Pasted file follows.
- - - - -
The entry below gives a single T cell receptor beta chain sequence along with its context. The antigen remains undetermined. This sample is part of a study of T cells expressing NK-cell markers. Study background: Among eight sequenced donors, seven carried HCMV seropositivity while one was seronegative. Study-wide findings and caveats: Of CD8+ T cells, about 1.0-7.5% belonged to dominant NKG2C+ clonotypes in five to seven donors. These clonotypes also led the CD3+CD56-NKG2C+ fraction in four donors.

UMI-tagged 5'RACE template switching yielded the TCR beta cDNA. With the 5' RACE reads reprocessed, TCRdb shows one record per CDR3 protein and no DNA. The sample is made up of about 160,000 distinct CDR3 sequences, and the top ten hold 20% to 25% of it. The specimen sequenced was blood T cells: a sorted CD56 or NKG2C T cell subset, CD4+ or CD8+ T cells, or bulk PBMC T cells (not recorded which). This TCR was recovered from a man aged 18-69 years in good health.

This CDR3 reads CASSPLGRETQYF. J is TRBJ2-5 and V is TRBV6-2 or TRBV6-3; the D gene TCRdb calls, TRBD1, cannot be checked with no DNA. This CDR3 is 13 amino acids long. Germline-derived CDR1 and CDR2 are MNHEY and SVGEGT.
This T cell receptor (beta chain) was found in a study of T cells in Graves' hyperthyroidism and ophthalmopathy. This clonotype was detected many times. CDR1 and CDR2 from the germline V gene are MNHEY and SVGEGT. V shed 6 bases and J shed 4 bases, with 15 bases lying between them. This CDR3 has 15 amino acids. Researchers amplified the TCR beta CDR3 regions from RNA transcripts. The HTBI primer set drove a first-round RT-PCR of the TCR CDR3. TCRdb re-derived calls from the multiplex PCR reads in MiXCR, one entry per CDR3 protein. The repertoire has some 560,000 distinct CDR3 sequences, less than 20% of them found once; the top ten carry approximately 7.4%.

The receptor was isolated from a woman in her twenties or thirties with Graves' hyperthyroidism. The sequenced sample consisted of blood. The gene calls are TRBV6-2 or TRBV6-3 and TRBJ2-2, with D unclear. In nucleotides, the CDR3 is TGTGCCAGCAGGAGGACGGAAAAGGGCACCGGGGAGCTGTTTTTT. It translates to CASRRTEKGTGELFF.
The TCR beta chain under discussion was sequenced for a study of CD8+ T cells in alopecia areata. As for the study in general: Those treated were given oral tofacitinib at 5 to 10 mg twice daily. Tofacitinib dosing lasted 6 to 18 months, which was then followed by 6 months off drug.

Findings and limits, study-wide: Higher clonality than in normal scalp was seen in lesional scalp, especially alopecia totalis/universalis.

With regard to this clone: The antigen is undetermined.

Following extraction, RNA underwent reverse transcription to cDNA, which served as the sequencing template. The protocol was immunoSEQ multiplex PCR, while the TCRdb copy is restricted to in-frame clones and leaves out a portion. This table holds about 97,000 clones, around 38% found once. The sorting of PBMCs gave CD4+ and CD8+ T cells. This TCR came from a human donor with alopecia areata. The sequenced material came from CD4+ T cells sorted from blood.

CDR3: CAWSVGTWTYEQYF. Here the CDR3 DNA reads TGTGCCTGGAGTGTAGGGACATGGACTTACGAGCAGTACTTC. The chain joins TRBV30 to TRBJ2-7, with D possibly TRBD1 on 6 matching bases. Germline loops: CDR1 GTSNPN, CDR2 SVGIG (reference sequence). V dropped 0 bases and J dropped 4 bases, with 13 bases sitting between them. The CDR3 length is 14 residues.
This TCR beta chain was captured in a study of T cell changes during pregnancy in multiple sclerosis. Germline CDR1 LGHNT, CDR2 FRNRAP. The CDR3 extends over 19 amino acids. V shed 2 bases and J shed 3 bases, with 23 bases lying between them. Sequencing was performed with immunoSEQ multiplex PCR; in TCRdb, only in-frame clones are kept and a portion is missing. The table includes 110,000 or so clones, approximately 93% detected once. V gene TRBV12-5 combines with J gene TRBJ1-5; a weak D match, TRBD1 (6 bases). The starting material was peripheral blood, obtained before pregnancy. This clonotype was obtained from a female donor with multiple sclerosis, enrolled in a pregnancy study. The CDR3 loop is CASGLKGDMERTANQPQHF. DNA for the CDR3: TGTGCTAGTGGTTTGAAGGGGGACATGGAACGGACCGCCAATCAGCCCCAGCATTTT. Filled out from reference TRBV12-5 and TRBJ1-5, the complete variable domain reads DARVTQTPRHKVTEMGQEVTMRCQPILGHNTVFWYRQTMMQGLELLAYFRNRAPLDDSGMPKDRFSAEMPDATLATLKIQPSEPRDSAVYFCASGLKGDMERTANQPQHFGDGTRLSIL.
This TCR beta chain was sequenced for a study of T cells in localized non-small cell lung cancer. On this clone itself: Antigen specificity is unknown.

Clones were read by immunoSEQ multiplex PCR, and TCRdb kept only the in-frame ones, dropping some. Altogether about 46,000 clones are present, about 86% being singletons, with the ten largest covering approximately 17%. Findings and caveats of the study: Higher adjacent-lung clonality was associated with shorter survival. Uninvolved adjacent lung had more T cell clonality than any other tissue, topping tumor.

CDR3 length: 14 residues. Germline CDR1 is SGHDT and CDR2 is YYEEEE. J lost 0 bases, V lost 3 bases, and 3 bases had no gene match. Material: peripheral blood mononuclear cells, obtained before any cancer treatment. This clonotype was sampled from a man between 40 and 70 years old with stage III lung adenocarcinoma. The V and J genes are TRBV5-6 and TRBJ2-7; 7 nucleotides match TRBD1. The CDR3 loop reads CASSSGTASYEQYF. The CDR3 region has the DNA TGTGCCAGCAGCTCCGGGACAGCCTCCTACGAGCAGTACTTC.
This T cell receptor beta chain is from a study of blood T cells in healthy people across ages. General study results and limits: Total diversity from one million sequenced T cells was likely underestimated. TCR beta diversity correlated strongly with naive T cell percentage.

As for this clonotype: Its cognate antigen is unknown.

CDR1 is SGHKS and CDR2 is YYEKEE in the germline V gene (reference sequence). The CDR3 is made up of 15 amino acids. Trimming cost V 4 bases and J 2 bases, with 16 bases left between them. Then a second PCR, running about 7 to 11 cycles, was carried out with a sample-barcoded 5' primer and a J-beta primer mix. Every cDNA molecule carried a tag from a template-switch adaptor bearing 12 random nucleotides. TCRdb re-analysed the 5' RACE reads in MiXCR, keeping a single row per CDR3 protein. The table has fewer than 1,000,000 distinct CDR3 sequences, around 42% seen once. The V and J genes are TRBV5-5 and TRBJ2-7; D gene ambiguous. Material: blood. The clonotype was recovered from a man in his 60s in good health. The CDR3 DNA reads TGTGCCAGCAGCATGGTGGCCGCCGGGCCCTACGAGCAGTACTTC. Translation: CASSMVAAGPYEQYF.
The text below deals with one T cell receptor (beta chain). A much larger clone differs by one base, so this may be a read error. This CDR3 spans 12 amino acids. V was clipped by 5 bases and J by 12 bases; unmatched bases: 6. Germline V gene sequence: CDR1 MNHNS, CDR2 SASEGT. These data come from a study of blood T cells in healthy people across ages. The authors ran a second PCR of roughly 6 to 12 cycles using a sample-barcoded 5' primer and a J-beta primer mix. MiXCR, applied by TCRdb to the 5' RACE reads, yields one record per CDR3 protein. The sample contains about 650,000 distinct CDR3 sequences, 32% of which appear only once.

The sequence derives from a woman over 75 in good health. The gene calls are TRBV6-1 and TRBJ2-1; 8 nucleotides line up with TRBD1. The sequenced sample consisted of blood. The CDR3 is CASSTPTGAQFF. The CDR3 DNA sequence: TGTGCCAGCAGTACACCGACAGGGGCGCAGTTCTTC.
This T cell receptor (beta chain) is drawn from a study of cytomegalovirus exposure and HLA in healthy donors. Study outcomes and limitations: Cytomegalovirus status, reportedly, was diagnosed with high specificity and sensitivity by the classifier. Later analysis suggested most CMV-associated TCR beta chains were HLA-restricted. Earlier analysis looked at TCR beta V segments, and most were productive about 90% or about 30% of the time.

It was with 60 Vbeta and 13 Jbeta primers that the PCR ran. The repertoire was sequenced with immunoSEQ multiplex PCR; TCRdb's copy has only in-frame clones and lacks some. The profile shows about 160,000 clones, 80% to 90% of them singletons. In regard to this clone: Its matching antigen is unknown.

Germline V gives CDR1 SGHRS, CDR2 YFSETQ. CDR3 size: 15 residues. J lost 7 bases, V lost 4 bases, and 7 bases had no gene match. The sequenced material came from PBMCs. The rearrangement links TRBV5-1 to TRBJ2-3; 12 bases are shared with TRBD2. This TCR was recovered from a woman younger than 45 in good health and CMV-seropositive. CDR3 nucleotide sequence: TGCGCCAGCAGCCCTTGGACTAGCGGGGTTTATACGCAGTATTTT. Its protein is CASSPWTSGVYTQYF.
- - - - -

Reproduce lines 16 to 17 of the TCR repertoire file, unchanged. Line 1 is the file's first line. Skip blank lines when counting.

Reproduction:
As for this clonotype: Its cognate antigen is unknown.

CDR1 is SGHKS and CDR2 is YYEKEE in the germline V gene (reference sequence). The CDR3 is made up of 15 amino acids. Trimming cost V 4 bases and J 2 bases, with 16 bases left between them. Then a second PCR, running about 7 to 11 cycles, was carried out with a sample-barcoded 5' primer and a J-beta primer mix. Every cDNA molecule carried a tag from a template-switch adaptor bearing 12 random nucleotides. TCRdb re-analysed the 5' RACE reads in MiXCR, keeping a single row per CDR3 protein. The table has fewer than 1,000,000 distinct CDR3 sequences, around 42% seen once. The V and J genes are TRBV5-5 and TRBJ2-7; D gene ambiguous. Material: blood. The clonotype was recovered from a man in his 60s in good health. The CDR3 DNA reads TGTGCCAGCAGCATGGTGGCCGCCGGGCCCTACGAGCAGTACTTC. Translation: CASSMVAAGPYEQYF.